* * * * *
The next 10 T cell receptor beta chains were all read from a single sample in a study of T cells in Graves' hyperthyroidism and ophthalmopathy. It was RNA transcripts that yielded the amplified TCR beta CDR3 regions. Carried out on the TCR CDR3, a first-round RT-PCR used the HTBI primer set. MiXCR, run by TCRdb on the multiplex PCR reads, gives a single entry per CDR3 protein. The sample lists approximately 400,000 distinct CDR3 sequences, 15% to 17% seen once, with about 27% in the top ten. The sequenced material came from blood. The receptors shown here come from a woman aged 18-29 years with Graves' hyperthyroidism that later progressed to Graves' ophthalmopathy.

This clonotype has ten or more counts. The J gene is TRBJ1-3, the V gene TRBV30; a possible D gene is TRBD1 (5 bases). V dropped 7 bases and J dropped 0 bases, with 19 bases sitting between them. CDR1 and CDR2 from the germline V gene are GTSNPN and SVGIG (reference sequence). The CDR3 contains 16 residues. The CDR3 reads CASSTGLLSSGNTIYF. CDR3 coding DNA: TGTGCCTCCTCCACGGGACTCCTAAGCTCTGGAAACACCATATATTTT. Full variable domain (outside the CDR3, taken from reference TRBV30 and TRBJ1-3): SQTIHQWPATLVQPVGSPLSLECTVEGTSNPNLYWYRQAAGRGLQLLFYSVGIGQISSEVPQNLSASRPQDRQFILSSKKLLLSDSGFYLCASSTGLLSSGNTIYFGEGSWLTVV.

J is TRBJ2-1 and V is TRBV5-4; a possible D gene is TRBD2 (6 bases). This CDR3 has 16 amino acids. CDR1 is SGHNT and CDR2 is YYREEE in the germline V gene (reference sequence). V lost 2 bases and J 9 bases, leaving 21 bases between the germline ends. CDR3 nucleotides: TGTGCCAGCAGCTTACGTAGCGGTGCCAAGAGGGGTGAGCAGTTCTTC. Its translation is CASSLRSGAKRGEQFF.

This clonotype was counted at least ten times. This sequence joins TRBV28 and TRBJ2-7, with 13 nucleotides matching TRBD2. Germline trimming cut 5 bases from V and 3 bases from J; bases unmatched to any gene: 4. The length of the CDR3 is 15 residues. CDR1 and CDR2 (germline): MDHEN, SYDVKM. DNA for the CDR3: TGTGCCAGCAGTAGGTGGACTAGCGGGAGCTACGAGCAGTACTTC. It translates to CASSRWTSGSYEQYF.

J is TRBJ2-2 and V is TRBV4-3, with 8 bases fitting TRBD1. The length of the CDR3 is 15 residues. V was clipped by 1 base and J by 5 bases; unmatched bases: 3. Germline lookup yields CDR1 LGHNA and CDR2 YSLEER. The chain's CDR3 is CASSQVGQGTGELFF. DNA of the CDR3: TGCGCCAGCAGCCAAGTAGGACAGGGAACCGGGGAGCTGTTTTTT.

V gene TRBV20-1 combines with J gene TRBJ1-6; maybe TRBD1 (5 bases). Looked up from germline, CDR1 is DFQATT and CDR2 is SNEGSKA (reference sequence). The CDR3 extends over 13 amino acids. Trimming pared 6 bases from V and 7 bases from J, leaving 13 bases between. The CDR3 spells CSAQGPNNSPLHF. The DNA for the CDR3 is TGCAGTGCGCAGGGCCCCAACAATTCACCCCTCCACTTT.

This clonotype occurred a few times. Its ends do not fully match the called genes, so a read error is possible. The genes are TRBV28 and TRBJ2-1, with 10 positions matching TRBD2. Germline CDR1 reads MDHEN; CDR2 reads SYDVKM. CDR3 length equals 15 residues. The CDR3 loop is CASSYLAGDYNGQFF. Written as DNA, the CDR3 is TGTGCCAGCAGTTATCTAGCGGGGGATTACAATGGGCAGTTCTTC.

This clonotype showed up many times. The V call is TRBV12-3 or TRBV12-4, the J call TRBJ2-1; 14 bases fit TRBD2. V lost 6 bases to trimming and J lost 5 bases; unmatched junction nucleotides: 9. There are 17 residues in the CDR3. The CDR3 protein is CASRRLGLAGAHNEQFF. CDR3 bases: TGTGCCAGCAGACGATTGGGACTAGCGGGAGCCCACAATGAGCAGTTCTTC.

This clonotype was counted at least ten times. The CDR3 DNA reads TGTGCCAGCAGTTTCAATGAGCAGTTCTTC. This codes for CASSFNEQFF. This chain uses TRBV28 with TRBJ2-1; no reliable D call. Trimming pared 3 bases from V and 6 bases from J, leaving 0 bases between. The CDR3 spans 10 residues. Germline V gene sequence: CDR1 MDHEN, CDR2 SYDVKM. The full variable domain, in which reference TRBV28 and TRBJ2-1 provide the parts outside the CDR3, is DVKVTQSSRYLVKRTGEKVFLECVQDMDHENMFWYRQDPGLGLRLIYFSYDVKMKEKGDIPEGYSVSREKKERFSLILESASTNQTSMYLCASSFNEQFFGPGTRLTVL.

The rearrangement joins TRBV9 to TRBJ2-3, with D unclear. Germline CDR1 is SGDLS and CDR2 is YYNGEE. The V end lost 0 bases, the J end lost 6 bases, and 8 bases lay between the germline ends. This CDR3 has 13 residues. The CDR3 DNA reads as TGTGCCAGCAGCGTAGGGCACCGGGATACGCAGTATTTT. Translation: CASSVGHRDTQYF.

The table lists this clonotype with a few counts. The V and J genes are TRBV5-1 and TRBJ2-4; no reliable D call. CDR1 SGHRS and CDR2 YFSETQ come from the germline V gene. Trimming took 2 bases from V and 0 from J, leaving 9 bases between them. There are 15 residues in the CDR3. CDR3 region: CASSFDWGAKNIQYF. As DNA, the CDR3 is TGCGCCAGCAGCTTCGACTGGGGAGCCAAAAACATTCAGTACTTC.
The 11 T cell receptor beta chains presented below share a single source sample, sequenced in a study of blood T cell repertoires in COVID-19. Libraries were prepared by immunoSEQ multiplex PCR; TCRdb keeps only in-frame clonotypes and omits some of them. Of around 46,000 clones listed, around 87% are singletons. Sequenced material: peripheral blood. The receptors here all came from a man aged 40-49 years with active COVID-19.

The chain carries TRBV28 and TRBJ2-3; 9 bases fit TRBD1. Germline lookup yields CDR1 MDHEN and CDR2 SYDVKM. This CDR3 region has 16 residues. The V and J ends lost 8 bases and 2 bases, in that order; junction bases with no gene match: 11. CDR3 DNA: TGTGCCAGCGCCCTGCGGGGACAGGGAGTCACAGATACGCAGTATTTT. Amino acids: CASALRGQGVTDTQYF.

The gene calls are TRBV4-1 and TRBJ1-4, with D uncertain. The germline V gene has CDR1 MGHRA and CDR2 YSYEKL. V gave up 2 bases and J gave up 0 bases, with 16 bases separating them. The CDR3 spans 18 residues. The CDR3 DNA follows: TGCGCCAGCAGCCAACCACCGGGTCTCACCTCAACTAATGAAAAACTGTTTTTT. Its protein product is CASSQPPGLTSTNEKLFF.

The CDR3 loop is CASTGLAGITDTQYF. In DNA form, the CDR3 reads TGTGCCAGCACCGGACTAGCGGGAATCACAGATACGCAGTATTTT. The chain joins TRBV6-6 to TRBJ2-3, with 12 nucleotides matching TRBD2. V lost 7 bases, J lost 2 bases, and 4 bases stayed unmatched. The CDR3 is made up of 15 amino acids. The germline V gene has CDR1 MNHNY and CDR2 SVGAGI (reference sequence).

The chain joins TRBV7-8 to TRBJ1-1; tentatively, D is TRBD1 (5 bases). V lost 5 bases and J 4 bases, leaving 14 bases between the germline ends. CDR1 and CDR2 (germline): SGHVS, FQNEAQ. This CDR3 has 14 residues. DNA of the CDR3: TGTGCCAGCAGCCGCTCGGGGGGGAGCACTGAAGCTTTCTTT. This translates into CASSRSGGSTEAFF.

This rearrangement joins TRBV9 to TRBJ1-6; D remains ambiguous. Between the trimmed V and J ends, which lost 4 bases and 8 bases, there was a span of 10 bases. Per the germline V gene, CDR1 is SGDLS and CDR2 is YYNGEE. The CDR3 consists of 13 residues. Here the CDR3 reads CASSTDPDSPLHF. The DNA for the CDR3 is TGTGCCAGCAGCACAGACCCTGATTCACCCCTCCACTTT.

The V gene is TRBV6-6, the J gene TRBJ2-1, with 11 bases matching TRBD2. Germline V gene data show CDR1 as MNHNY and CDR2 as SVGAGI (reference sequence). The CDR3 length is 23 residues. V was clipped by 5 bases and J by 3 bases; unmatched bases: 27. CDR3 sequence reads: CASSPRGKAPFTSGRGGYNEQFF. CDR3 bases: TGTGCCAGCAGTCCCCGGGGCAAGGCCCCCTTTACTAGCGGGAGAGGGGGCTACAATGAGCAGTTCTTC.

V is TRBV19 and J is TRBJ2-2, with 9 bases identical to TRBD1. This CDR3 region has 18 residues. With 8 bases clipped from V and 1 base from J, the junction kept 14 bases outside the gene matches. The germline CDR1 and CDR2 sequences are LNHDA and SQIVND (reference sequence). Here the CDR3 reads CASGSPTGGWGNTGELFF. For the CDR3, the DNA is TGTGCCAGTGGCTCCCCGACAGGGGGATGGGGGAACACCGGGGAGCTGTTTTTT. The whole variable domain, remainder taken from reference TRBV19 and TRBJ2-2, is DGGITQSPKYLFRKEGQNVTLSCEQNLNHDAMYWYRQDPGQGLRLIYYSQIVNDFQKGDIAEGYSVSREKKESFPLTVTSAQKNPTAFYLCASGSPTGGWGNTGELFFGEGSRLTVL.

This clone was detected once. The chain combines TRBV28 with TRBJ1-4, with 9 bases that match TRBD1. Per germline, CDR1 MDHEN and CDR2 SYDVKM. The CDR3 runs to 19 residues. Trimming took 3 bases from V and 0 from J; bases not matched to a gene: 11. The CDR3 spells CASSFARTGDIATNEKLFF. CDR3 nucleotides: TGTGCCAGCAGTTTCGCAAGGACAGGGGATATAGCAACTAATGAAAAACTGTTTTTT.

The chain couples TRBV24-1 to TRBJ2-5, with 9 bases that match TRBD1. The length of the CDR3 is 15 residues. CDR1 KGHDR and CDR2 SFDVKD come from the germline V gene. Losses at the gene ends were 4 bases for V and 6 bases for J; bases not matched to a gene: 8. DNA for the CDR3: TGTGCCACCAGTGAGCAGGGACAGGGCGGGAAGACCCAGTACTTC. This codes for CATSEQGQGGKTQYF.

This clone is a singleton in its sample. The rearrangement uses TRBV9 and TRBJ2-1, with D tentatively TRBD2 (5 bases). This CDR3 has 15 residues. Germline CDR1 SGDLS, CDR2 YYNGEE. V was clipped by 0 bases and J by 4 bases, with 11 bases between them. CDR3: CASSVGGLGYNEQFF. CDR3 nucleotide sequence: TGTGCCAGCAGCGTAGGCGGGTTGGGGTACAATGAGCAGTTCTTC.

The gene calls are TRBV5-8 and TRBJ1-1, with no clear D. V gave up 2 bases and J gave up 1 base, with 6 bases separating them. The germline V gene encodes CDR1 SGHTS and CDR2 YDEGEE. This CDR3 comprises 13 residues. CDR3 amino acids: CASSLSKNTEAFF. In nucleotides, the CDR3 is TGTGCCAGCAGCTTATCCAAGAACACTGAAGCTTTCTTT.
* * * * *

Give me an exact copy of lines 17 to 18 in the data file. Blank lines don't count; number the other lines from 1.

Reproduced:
This rearrangement joins TRBV9 to TRBJ1-6; D remains ambiguous. Between the trimmed V and J ends, which lost 4 bases and 8 bases, there was a span of 10 bases. Per the germline V gene, CDR1 is SGDLS and CDR2 is YYNGEE. The CDR3 consists of 13 residues. Here the CDR3 reads CASSTDPDSPLHF. The DNA for the CDR3 is TGTGCCAGCAGCACAGACCCTGATTCACCCCTCCACTTT.

The V gene is TRBV6-6, the J gene TRBJ2-1, with 11 bases matching TRBD2. Germline V gene data show CDR1 as MNHNY and CDR2 as SVGAGI (reference sequence). The CDR3 length is 23 residues. V was clipped by 5 bases and J by 3 bases; unmatched bases: 27. CDR3 sequence reads: CASSPRGKAPFTSGRGGYNEQFF. CDR3 bases: TGTGCCAGCAGTCCCCGGGGCAAGGCCCCCTTTACTAGCGGGAGAGGGGGCTACAATGAGCAGTTCTTC.